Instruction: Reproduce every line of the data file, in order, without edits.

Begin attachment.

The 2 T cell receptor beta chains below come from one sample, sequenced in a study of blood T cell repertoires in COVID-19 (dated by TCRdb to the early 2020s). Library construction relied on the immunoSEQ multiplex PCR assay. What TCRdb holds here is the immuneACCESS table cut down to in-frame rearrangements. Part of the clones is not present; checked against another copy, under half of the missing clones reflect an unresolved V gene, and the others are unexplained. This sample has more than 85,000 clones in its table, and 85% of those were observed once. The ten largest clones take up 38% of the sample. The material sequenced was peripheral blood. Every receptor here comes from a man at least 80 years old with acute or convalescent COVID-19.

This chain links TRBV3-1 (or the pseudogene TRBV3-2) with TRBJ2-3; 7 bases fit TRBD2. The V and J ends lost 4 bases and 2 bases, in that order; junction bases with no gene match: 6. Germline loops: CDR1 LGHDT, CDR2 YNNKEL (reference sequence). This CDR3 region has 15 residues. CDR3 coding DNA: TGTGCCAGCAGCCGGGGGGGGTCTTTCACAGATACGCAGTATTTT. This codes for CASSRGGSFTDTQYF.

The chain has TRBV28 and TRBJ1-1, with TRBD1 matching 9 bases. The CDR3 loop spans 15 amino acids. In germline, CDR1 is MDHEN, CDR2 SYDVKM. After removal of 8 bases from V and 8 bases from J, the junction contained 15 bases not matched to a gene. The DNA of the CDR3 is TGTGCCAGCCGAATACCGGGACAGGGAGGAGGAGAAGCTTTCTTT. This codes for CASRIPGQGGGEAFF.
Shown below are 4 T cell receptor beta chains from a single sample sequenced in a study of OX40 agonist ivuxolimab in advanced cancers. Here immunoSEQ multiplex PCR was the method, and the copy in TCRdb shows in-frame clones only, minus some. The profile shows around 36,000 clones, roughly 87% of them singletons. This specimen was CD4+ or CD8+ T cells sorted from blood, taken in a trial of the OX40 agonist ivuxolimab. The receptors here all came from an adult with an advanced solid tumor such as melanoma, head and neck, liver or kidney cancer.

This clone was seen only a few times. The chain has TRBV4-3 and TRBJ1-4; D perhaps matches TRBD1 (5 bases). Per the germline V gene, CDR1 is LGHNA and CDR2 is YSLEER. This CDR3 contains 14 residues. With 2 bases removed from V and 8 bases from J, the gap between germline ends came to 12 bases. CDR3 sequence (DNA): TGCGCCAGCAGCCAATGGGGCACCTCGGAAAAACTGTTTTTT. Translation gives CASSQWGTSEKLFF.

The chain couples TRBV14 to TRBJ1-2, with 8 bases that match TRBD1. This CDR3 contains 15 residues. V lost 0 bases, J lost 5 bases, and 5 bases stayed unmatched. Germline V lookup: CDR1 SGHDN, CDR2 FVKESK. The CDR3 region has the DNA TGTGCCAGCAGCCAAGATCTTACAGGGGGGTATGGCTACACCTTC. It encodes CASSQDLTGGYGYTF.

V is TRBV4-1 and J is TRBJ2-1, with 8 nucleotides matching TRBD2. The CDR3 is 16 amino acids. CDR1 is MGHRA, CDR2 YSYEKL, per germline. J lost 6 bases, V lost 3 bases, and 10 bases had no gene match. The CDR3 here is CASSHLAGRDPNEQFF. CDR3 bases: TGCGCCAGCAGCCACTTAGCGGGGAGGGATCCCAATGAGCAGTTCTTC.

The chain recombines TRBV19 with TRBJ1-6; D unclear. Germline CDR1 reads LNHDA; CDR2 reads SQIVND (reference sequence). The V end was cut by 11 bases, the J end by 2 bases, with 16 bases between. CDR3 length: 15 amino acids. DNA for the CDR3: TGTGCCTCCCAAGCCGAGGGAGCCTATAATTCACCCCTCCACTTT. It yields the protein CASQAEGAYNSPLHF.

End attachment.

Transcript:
The 2 T cell receptor beta chains below come from one sample, sequenced in a study of blood T cell repertoires in COVID-19 (dated by TCRdb to the early 2020s). Library construction relied on the immunoSEQ multiplex PCR assay. What TCRdb holds here is the immuneACCESS table cut down to in-frame rearrangements. Part of the clones is not present; checked against another copy, under half of the missing clones reflect an unresolved V gene, and the others are unexplained. This sample has more than 85,000 clones in its table, and 85% of those were observed once. The ten largest clones take up 38% of the sample. The material sequenced was peripheral blood. Every receptor here comes from a man at least 80 years old with acute or convalescent COVID-19.

This chain links TRBV3-1 (or the pseudogene TRBV3-2) with TRBJ2-3; 7 bases fit TRBD2. The V and J ends lost 4 bases and 2 bases, in that order; junction bases with no gene match: 6. Germline loops: CDR1 LGHDT, CDR2 YNNKEL (reference sequence). This CDR3 region has 15 residues. CDR3 coding DNA: TGTGCCAGCAGCCGGGGGGGGTCTTTCACAGATACGCAGTATTTT. This codes for CASSRGGSFTDTQYF.

The chain has TRBV28 and TRBJ1-1, with TRBD1 matching 9 bases. The CDR3 loop spans 15 amino acids. In germline, CDR1 is MDHEN, CDR2 SYDVKM. After removal of 8 bases from V and 8 bases from J, the junction contained 15 bases not matched to a gene. The DNA of the CDR3 is TGTGCCAGCCGAATACCGGGACAGGGAGGAGGAGAAGCTTTCTTT. This codes for CASRIPGQGGGEAFF.
Shown below are 4 T cell receptor beta chains from a single sample sequenced in a study of OX40 agonist ivuxolimab in advanced cancers. Here immunoSEQ multiplex PCR was the method, and the copy in TCRdb shows in-frame clones only, minus some. The profile shows around 36,000 clones, roughly 87% of them singletons. This specimen was CD4+ or CD8+ T cells sorted from blood, taken in a trial of the OX40 agonist ivuxolimab. The receptors here all came from an adult with an advanced solid tumor such as melanoma, head and neck, liver or kidney cancer.

This clone was seen only a few times. The chain has TRBV4-3 and TRBJ1-4; D perhaps matches TRBD1 (5 bases). Per the germline V gene, CDR1 is LGHNA and CDR2 is YSLEER. This CDR3 contains 14 residues. With 2 bases removed from V and 8 bases from J, the gap between germline ends came to 12 bases. CDR3 sequence (DNA): TGCGCCAGCAGCCAATGGGGCACCTCGGAAAAACTGTTTTTT. Translation gives CASSQWGTSEKLFF.

The chain couples TRBV14 to TRBJ1-2, with 8 bases that match TRBD1. This CDR3 contains 15 residues. V lost 0 bases, J lost 5 bases, and 5 bases stayed unmatched. Germline V lookup: CDR1 SGHDN, CDR2 FVKESK. The CDR3 region has the DNA TGTGCCAGCAGCCAAGATCTTACAGGGGGGTATGGCTACACCTTC. It encodes CASSQDLTGGYGYTF.

V is TRBV4-1 and J is TRBJ2-1, with 8 nucleotides matching TRBD2. The CDR3 is 16 amino acids. CDR1 is MGHRA, CDR2 YSYEKL, per germline. J lost 6 bases, V lost 3 bases, and 10 bases had no gene match. The CDR3 here is CASSHLAGRDPNEQFF. CDR3 bases: TGCGCCAGCAGCCACTTAGCGGGGAGGGATCCCAATGAGCAGTTCTTC.

The chain recombines TRBV19 with TRBJ1-6; D unclear. Germline CDR1 reads LNHDA; CDR2 reads SQIVND (reference sequence). The V end was cut by 11 bases, the J end by 2 bases, with 16 bases between. CDR3 length: 15 amino acids. DNA for the CDR3: TGTGCCTCCCAAGCCGAGGGAGCCTATAATTCACCCCTCCACTTT. It yields the protein CASQAEGAYNSPLHF.